Good news on the archive hosting front: Rick Mason has agreed to host it here: libology.com

I will post when it is done and hosted. Thanks Rick.

Morris Rosenthal said...

Bill,

I've been a reader of your blog since my lawyer pointed it out when I became involved in copyright litigation in 2005. If you're interested in putting the archive in print as a book, with either yourself as the publisher or somebody else, I'd be happy to explain all of the options available with print-on-demand. If you've only heard of POD in a negative light, it's by folks who confuse the technology with the subsidy publishers who have adopted it as a cheap way to put authors in print, But the biggest uses are academic presses, trade backlist, and independents like myself.

Just google my name for contact info if you're interested, though I'm signed in with my gmail account so you you might get my e-mail with the post notification

Morris Rosenthal

BirgitteSB said...

Thank you for making the archives available. They have served as guidance for me in the past and a topically organized file of them will be a real treat for future questions. Of course, no where near the sort of treat your return to blogging after this break would be! Good luck with any path you choose to follow and again, thank you for all you have shared so freely.

Bryan Huang said...

I have been subscribed to this blogs for months, thanks for all your insights and clear non-biased thoughts. It is one of the best site on copyright issues.
I am sorry to hear that you end this blog. Still, thanks for archiving the articles.

Ben D. Manevitz said...

Morris --

I am compelled to point out, particularly in this context, that Professor Patry should NOT, under any circumstances, "google [your] name."

Rather, he should search for your name on Google.

--Ben

Reid Dammann said...

Thank you for keeping it alive. It has been a wonderful resource.


reiddammann AT gmail DOT COM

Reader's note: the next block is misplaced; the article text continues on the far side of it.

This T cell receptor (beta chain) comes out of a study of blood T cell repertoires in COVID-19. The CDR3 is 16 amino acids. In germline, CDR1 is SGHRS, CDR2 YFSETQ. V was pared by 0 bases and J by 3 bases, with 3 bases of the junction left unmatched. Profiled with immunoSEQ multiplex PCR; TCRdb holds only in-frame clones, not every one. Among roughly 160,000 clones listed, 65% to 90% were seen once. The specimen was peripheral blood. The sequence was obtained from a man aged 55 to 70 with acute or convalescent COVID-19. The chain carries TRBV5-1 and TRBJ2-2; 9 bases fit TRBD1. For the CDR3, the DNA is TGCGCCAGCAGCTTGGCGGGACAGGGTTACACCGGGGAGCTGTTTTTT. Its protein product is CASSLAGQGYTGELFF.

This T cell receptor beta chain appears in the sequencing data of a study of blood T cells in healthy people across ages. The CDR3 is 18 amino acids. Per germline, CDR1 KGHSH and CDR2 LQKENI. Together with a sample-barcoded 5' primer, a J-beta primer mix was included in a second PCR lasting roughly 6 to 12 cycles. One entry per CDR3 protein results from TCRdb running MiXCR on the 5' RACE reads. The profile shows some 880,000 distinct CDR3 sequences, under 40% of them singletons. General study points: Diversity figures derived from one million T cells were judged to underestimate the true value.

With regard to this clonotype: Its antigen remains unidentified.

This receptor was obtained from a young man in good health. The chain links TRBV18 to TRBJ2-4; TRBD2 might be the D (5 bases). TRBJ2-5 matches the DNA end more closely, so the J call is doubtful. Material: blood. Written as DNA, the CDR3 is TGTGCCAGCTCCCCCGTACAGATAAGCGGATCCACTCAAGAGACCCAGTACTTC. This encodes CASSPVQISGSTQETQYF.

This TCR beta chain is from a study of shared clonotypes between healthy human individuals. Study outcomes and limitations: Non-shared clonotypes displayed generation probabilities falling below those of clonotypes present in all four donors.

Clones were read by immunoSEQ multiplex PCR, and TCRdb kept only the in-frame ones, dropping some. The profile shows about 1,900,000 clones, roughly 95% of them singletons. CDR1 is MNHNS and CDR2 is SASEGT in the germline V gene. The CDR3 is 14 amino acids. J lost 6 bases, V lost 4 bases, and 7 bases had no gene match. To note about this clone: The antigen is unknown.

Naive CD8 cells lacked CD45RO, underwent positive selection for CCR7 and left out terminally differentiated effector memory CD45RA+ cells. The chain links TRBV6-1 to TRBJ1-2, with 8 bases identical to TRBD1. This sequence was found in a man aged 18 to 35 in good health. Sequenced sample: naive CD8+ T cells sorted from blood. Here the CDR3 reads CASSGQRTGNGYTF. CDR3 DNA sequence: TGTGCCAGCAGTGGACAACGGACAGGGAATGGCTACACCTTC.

HJLaw said...

Thank you for the offer, I will take you up on it by email.

You have been a voice of reason and passion, academic precision and real-world experience--a rare combination. You will be sorely missed. As a solo practitioner, I can't afford your treatise, but your analysis of past cases will continue to enlighten me.

Jonas said...

All is not lost!

While I can your frustration with the copyright law in its current state, things may be soon to change:

http://www.lessig.org/blog/2007/11/4barack.html


As a fan of the blog, I am looking forward to reading the archive.

Morris Rosenthal said...

Ben,

I thought that the Google trademark had long since been diluted into verb form, but I'm one of the non-legal minds on the blog.

Morris

Anonymous said...

Some postings are available here:
http://web.archive.org/web/*/http://williampatry.blogspot.com/

Greg Weeks said...

Thank you for allowing an archive to go up.

Right after you pulled your blog I wanted to send somebody to one of your old posts. (one of the Happy Birthday ones)

Greg Weeks

Ray Beckerman said...

I would be delighted to have an opportunity to host the file on my site http://beckermanlegal.com

GoldySJSU said...

Please check my information regarding a curious matter:

10th Cir.: Court reporters do not own a copyright in the transcripts that they prepare

United Transp. Union Local 1745 v. City Of Albuquerque, 2009 WL 2573815 (10th Cir. 2009)